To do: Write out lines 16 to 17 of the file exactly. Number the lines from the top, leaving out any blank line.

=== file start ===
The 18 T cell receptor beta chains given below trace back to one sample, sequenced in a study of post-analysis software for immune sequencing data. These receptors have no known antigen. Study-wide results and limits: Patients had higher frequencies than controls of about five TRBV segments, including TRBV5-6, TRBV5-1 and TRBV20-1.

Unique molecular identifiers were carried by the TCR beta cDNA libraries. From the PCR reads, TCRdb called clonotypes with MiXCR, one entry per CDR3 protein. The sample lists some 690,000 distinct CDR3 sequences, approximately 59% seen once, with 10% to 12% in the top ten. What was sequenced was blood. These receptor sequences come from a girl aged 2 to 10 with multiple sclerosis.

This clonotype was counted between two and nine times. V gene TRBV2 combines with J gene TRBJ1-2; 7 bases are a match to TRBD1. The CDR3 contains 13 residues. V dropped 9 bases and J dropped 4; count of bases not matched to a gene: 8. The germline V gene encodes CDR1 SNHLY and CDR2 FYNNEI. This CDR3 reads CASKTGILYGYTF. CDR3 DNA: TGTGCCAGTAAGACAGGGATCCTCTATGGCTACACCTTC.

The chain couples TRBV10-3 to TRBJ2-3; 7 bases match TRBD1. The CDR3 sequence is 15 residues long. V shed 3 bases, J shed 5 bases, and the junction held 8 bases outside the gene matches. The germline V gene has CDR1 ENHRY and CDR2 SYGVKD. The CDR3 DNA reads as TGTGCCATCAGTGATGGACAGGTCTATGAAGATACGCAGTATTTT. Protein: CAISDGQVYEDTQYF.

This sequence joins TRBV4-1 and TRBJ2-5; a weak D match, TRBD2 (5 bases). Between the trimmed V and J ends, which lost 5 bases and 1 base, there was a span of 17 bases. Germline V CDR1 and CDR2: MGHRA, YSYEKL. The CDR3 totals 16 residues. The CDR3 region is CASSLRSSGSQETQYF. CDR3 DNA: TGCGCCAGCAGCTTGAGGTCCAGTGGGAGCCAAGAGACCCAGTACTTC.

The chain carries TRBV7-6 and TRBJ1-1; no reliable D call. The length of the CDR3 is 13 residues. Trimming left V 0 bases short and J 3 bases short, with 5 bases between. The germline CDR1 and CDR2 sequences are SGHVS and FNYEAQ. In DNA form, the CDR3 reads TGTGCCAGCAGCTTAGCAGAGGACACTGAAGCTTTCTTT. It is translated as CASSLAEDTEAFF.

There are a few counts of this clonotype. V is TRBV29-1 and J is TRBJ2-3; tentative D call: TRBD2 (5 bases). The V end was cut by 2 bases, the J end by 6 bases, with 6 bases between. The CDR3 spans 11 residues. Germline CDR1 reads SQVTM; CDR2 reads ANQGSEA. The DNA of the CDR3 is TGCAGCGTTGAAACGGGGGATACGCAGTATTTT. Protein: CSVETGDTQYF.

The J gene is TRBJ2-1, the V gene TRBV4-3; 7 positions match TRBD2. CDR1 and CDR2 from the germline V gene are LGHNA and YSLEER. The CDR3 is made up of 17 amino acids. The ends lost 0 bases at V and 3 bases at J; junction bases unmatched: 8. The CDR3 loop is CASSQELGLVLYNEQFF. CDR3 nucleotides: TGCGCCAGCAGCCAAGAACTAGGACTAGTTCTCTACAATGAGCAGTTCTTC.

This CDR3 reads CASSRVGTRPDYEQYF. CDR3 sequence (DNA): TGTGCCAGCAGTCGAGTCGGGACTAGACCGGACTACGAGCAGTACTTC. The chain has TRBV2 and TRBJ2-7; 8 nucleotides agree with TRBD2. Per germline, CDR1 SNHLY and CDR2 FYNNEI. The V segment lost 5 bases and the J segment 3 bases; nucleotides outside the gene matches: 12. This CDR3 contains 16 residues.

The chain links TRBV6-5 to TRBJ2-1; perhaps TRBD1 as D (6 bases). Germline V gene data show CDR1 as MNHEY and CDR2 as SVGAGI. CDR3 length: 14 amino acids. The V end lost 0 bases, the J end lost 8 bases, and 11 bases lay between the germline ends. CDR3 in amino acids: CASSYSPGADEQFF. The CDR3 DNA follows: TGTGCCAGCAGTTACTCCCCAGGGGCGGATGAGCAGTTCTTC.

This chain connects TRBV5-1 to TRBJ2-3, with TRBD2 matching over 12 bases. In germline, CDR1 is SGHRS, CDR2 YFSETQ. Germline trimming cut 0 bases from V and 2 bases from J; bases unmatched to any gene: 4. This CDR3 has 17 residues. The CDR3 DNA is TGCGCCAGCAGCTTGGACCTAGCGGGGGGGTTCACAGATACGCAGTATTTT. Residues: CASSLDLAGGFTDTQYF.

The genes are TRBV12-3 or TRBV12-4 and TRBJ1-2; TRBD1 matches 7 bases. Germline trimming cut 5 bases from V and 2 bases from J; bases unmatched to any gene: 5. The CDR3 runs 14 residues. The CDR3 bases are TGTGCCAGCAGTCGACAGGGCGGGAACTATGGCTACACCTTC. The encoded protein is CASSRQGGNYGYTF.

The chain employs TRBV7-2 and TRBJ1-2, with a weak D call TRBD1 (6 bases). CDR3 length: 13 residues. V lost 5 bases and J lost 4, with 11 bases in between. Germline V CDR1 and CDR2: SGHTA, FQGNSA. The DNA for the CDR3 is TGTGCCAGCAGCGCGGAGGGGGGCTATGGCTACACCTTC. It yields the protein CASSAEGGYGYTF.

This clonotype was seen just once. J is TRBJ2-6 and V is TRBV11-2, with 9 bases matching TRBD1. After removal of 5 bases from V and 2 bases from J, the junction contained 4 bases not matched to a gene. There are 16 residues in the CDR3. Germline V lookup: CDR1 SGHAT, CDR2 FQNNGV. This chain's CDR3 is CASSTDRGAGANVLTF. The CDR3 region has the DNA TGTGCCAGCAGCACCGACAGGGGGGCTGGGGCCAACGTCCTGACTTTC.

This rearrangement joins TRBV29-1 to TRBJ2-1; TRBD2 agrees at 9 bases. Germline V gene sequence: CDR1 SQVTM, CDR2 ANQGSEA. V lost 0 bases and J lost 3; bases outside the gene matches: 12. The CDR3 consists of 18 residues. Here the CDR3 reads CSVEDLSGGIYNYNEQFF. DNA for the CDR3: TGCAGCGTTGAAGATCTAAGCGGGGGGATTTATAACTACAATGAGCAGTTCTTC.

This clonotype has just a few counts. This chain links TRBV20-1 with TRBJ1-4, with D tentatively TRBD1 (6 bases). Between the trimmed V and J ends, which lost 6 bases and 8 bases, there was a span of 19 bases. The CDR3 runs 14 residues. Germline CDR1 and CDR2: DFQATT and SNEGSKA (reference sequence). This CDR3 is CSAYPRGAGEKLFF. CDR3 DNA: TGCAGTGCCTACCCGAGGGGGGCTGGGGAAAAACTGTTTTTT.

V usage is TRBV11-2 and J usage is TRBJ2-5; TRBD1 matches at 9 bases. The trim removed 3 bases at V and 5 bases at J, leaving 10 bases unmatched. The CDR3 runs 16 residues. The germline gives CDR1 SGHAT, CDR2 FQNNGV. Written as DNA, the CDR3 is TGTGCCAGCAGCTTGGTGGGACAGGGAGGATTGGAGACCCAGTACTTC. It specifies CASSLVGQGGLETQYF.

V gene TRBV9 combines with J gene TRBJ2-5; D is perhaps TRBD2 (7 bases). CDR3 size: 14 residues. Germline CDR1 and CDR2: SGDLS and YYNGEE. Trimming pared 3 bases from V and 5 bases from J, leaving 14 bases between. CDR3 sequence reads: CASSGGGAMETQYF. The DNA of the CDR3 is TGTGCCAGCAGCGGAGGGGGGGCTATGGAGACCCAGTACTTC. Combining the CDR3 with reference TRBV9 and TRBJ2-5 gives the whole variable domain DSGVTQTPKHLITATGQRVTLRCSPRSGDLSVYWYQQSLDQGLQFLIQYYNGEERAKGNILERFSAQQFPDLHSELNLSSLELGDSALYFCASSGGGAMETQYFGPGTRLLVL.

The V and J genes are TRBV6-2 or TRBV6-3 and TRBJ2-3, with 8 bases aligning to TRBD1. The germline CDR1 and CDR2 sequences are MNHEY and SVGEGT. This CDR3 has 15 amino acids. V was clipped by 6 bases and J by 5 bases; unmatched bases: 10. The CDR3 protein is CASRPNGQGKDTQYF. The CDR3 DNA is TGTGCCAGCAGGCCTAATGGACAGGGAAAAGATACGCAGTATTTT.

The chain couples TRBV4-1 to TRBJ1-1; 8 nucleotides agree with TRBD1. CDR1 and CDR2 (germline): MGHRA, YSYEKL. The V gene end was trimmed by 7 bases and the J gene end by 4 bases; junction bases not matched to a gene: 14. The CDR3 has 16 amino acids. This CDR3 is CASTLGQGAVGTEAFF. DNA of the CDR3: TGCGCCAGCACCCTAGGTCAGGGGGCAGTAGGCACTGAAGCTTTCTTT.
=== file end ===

This clonotype has just a few counts. This chain links TRBV20-1 with TRBJ1-4, with D tentatively TRBD1 (6 bases). Between the trimmed V and J ends, which lost 6 bases and 8 bases, there was a span of 19 bases. The CDR3 runs 14 residues. Germline CDR1 and CDR2: DFQATT and SNEGSKA (reference sequence). This CDR3 is CSAYPRGAGEKLFF. CDR3 DNA: TGCAGTGCCTACCCGAGGGGGGCTGGGGAAAAACTGTTTTTT.

V usage is TRBV11-2 and J usage is TRBJ2-5; TRBD1 matches at 9 bases. The trim removed 3 bases at V and 5 bases at J, leaving 10 bases unmatched. The CDR3 runs 16 residues. The germline gives CDR1 SGHAT, CDR2 FQNNGV. Written as DNA, the CDR3 is TGTGCCAGCAGCTTGGTGGGACAGGGAGGATTGGAGACCCAGTACTTC. It specifies CASSLVGQGGLETQYF.